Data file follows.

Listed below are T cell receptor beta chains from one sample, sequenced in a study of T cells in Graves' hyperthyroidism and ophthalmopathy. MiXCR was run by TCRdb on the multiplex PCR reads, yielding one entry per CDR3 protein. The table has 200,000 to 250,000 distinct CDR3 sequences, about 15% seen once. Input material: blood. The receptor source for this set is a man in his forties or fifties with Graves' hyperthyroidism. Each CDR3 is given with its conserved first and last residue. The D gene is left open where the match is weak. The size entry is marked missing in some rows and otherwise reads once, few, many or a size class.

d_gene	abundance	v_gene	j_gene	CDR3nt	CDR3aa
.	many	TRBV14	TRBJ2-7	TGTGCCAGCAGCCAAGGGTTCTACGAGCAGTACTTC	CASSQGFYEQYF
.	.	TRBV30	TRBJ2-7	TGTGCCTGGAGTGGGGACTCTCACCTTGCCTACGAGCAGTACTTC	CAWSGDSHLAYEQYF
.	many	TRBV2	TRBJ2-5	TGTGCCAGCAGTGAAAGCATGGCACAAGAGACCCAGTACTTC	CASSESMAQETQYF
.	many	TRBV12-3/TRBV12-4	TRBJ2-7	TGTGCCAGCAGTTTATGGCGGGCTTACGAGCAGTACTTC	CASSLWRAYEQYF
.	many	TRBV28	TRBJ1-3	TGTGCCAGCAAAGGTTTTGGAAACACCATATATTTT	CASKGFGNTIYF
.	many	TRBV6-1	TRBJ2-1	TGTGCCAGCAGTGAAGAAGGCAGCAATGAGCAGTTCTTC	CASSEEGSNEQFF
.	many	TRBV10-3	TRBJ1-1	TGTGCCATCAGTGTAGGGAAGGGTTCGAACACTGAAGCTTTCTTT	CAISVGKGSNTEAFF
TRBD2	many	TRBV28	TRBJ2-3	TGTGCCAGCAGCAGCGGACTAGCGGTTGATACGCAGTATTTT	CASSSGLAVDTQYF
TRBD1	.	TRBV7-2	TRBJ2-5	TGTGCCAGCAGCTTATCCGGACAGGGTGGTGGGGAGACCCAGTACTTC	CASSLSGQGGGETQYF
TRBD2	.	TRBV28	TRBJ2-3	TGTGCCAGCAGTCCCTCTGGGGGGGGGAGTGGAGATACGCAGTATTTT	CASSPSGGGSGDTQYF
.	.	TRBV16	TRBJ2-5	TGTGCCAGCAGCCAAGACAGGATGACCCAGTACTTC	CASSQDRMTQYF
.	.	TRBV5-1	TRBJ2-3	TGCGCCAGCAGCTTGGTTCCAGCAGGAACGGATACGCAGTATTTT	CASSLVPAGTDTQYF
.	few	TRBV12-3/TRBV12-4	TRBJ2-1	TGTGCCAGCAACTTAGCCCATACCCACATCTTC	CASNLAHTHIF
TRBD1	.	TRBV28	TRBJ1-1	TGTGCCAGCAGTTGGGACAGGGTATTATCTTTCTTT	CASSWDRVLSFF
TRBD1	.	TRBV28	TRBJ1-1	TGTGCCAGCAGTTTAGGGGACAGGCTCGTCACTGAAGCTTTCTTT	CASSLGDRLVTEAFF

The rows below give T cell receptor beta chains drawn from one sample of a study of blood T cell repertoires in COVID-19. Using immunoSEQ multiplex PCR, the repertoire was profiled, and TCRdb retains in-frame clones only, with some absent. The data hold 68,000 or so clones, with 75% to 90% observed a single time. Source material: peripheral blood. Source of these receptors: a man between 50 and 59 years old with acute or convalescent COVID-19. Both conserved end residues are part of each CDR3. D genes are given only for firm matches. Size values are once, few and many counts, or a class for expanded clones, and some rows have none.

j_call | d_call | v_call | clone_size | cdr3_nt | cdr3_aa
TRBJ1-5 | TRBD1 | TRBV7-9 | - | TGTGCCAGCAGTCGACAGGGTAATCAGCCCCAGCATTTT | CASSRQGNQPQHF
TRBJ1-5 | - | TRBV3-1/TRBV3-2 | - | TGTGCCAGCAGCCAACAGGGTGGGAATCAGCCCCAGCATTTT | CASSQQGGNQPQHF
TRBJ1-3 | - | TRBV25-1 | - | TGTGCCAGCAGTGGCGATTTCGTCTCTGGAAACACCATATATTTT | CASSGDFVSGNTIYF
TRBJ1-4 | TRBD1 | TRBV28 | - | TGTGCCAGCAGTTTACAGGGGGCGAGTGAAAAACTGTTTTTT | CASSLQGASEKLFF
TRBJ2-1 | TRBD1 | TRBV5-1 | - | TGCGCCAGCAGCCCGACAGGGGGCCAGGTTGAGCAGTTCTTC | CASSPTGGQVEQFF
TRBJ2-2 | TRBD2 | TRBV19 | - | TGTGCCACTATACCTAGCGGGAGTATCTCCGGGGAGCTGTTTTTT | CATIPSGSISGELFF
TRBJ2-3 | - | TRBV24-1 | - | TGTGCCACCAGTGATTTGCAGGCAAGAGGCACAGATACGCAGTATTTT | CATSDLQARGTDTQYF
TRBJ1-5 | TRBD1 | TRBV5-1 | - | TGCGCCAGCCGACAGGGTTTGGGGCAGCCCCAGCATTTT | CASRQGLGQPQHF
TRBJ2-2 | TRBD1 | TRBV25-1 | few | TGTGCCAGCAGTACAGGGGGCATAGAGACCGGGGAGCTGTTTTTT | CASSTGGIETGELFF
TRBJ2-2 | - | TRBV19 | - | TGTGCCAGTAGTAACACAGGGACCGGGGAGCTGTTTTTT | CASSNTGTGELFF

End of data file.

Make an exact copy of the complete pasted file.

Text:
Listed below are T cell receptor beta chains from one sample, sequenced in a study of T cells in Graves' hyperthyroidism and ophthalmopathy. MiXCR was run by TCRdb on the multiplex PCR reads, yielding one entry per CDR3 protein. The table has 200,000 to 250,000 distinct CDR3 sequences, about 15% seen once. Input material: blood. The receptor source for this set is a man in his forties or fifties with Graves' hyperthyroidism. Each CDR3 is given with its conserved first and last residue. The D gene is left open where the match is weak. The size entry is marked missing in some rows and otherwise reads once, few, many or a size class.

d_gene	abundance	v_gene	j_gene	CDR3nt	CDR3aa
.	many	TRBV14	TRBJ2-7	TGTGCCAGCAGCCAAGGGTTCTACGAGCAGTACTTC	CASSQGFYEQYF
.	.	TRBV30	TRBJ2-7	TGTGCCTGGAGTGGGGACTCTCACCTTGCCTACGAGCAGTACTTC	CAWSGDSHLAYEQYF
.	many	TRBV2	TRBJ2-5	TGTGCCAGCAGTGAAAGCATGGCACAAGAGACCCAGTACTTC	CASSESMAQETQYF
.	many	TRBV12-3/TRBV12-4	TRBJ2-7	TGTGCCAGCAGTTTATGGCGGGCTTACGAGCAGTACTTC	CASSLWRAYEQYF
.	many	TRBV28	TRBJ1-3	TGTGCCAGCAAAGGTTTTGGAAACACCATATATTTT	CASKGFGNTIYF
.	many	TRBV6-1	TRBJ2-1	TGTGCCAGCAGTGAAGAAGGCAGCAATGAGCAGTTCTTC	CASSEEGSNEQFF
.	many	TRBV10-3	TRBJ1-1	TGTGCCATCAGTGTAGGGAAGGGTTCGAACACTGAAGCTTTCTTT	CAISVGKGSNTEAFF
TRBD2	many	TRBV28	TRBJ2-3	TGTGCCAGCAGCAGCGGACTAGCGGTTGATACGCAGTATTTT	CASSSGLAVDTQYF
TRBD1	.	TRBV7-2	TRBJ2-5	TGTGCCAGCAGCTTATCCGGACAGGGTGGTGGGGAGACCCAGTACTTC	CASSLSGQGGGETQYF
TRBD2	.	TRBV28	TRBJ2-3	TGTGCCAGCAGTCCCTCTGGGGGGGGGAGTGGAGATACGCAGTATTTT	CASSPSGGGSGDTQYF
.	.	TRBV16	TRBJ2-5	TGTGCCAGCAGCCAAGACAGGATGACCCAGTACTTC	CASSQDRMTQYF
.	.	TRBV5-1	TRBJ2-3	TGCGCCAGCAGCTTGGTTCCAGCAGGAACGGATACGCAGTATTTT	CASSLVPAGTDTQYF
.	few	TRBV12-3/TRBV12-4	TRBJ2-1	TGTGCCAGCAACTTAGCCCATACCCACATCTTC	CASNLAHTHIF
TRBD1	.	TRBV28	TRBJ1-1	TGTGCCAGCAGTTGGGACAGGGTATTATCTTTCTTT	CASSWDRVLSFF
TRBD1	.	TRBV28	TRBJ1-1	TGTGCCAGCAGTTTAGGGGACAGGCTCGTCACTGAAGCTTTCTTT	CASSLGDRLVTEAFF

The rows below give T cell receptor beta chains drawn from one sample of a study of blood T cell repertoires in COVID-19. Using immunoSEQ multiplex PCR, the repertoire was profiled, and TCRdb retains in-frame clones only, with some absent. The data hold 68,000 or so clones, with 75% to 90% observed a single time. Source material: peripheral blood. Source of these receptors: a man between 50 and 59 years old with acute or convalescent COVID-19. Both conserved end residues are part of each CDR3. D genes are given only for firm matches. Size values are once, few and many counts, or a class for expanded clones, and some rows have none.

j_call | d_call | v_call | clone_size | cdr3_nt | cdr3_aa
TRBJ1-5 | TRBD1 | TRBV7-9 | - | TGTGCCAGCAGTCGACAGGGTAATCAGCCCCAGCATTTT | CASSRQGNQPQHF
TRBJ1-5 | - | TRBV3-1/TRBV3-2 | - | TGTGCCAGCAGCCAACAGGGTGGGAATCAGCCCCAGCATTTT | CASSQQGGNQPQHF
TRBJ1-3 | - | TRBV25-1 | - | TGTGCCAGCAGTGGCGATTTCGTCTCTGGAAACACCATATATTTT | CASSGDFVSGNTIYF
TRBJ1-4 | TRBD1 | TRBV28 | - | TGTGCCAGCAGTTTACAGGGGGCGAGTGAAAAACTGTTTTTT | CASSLQGASEKLFF
TRBJ2-1 | TRBD1 | TRBV5-1 | - | TGCGCCAGCAGCCCGACAGGGGGCCAGGTTGAGCAGTTCTTC | CASSPTGGQVEQFF
TRBJ2-2 | TRBD2 | TRBV19 | - | TGTGCCACTATACCTAGCGGGAGTATCTCCGGGGAGCTGTTTTTT | CATIPSGSISGELFF
TRBJ2-3 | - | TRBV24-1 | - | TGTGCCACCAGTGATTTGCAGGCAAGAGGCACAGATACGCAGTATTTT | CATSDLQARGTDTQYF
TRBJ1-5 | TRBD1 | TRBV5-1 | - | TGCGCCAGCCGACAGGGTTTGGGGCAGCCCCAGCATTTT | CASRQGLGQPQHF
TRBJ2-2 | TRBD1 | TRBV25-1 | few | TGTGCCAGCAGTACAGGGGGCATAGAGACCGGGGAGCTGTTTTTT | CASSTGGIETGELFF
TRBJ2-2 | - | TRBV19 | - | TGTGCCAGTAGTAACACAGGGACCGGGGAGCTGTTTTTT | CASSNTGTGELFF